There is nothing like autumn in Canada, the trees shed their leaves and give us one glorious last colorful burst before carpeting the ground with gold. Armed with the iPhone 7 Plus, I took to the forest trails around Esson Lake, which is a 2.5Hr drive from Toronto.
Below you’ll find a series of photos that test out the camera’s telephoto lens, manual as well as Auto modes. The video above was captured on the iPhone 7 Plus in 1080p. The reason I opted for FHD over 4K was that the slow motion feature is only capable of 1080p at 120fps or 720 at 240fps. Scaling up from 1080p to 4K simply wasn’t an option if I wanted to create a video which showed off the different video capabilities of the iPhone.
After a month with the iPhone 7 Plus’s camera we can’t deny that it’s capable of amazing photos, but that’s doesn’t mean that every shot has come out perfectly – photos taken in harsh indoor lighting are often over processed, but nature photography is where the iPhone really excelled. What we’ve got here is the iPhone putting its best foot forward. The photos haven’t been edited and have been shot in 4.3 in full resolution. Since we weren’t planning on editing them we decided not to shoot in RAW.
Looking at video the 1X panorama lens is what we recommend shooting in, the 2X lens looks just as good as the 1X when it comes to photos and video, but it’s missing OIS so things to have a slight amount of shake. All of the close up pans in the video had to be done a few times to avoid a minor but noticeable amount of shake. If you’re going for a smooth pan stick to the 1X, shoot in 4K and crop. I found the 2X lens really useful to get close while avoiding shadows on whatever it was I was filming.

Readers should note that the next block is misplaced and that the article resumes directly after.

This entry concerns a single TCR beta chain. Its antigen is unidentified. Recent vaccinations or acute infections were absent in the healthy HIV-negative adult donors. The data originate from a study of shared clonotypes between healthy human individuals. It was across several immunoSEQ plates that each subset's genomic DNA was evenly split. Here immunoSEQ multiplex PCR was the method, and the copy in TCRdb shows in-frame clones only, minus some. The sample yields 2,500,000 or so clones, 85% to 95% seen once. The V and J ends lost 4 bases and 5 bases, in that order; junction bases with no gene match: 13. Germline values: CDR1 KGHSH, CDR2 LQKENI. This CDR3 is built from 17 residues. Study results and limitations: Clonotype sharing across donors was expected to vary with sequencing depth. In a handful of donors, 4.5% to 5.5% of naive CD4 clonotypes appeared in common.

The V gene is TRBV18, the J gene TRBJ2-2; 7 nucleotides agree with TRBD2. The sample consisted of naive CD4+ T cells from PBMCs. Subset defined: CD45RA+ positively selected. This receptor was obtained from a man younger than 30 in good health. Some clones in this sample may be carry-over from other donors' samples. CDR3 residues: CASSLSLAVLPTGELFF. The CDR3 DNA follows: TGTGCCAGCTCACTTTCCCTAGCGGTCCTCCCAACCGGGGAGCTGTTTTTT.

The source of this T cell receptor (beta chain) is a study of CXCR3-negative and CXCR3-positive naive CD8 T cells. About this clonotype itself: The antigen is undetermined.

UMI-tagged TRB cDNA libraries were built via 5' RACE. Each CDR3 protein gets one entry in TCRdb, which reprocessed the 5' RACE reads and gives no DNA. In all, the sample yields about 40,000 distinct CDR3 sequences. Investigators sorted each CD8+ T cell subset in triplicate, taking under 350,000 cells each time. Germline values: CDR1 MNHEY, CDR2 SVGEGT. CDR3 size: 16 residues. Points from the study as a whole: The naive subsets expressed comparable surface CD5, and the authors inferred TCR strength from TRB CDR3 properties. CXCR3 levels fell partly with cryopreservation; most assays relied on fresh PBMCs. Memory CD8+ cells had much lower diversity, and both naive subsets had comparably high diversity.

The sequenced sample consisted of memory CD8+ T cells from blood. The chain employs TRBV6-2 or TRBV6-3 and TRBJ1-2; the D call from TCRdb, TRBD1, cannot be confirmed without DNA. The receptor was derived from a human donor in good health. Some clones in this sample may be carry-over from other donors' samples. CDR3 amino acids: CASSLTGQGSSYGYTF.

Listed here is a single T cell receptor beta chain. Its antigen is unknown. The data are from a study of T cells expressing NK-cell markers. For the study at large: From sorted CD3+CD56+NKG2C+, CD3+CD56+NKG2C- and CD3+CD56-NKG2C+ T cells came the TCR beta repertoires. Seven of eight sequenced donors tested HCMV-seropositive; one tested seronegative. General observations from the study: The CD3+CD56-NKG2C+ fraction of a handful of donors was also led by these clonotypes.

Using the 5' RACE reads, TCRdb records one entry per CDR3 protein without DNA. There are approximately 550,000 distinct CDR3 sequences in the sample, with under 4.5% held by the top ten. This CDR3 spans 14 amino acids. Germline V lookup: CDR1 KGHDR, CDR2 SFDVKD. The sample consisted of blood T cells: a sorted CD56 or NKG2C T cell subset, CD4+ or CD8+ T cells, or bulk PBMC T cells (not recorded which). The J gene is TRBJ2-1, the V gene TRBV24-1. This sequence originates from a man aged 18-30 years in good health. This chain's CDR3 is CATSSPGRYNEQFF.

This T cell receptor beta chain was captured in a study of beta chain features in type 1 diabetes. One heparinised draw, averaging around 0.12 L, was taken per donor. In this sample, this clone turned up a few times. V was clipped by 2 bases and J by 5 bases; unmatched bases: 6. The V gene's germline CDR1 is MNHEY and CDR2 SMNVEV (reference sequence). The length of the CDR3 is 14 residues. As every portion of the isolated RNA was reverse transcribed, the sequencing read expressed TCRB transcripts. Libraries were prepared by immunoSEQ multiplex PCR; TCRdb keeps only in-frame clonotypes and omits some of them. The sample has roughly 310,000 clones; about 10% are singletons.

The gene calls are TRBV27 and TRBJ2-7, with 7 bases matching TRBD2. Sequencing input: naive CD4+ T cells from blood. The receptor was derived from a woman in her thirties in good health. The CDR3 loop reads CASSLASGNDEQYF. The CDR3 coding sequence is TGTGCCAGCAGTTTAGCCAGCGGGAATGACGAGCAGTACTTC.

One of the biggest complaints that I have about the camera in general is that the shutter speed can be insanely slow. Depending on the lighting it can be snappy enough, but over all it’s much slower than what we’re used to on phones like the Galaxy S7.
Time and time again I tried to use the digital zoom, which goes to 10X, but the photos were never really usable. Good enough to see what’s going on, but not a shareable photo if you’re trying to claim any kind of photography chops.
Check out this series of photos of birds on a bird feeder, I took about 40 close ups and these are the best of the bunch, it looks great for how far it is an that you’re using a smartphone, but it’s not a photo worth sharing.
Here is a photo that demonstrates one of the issues that I have with the camera, you’ll often get lens flare when shooting towards the sun, even if it’s from the side like we see below.
It is particularly common on very small lens digital cameras. Its not a bug or an error – it is a simple phenomenon of physics and the limitations of a lens with intense direct light input. Cambridge in Color has a good article going into more detail here.
One way that sometimes works to get rid of it is to cup your hand around the lens as a temporary cover or hood to reduce the side incident light hitting the lens (this is in fact why large DSLR lenses and spotting telescopes come with a hood, to reduce lens flare).
There is no palette as beautiful as autumn in Canada and the iPhone 7 Plus did a great job capturing it.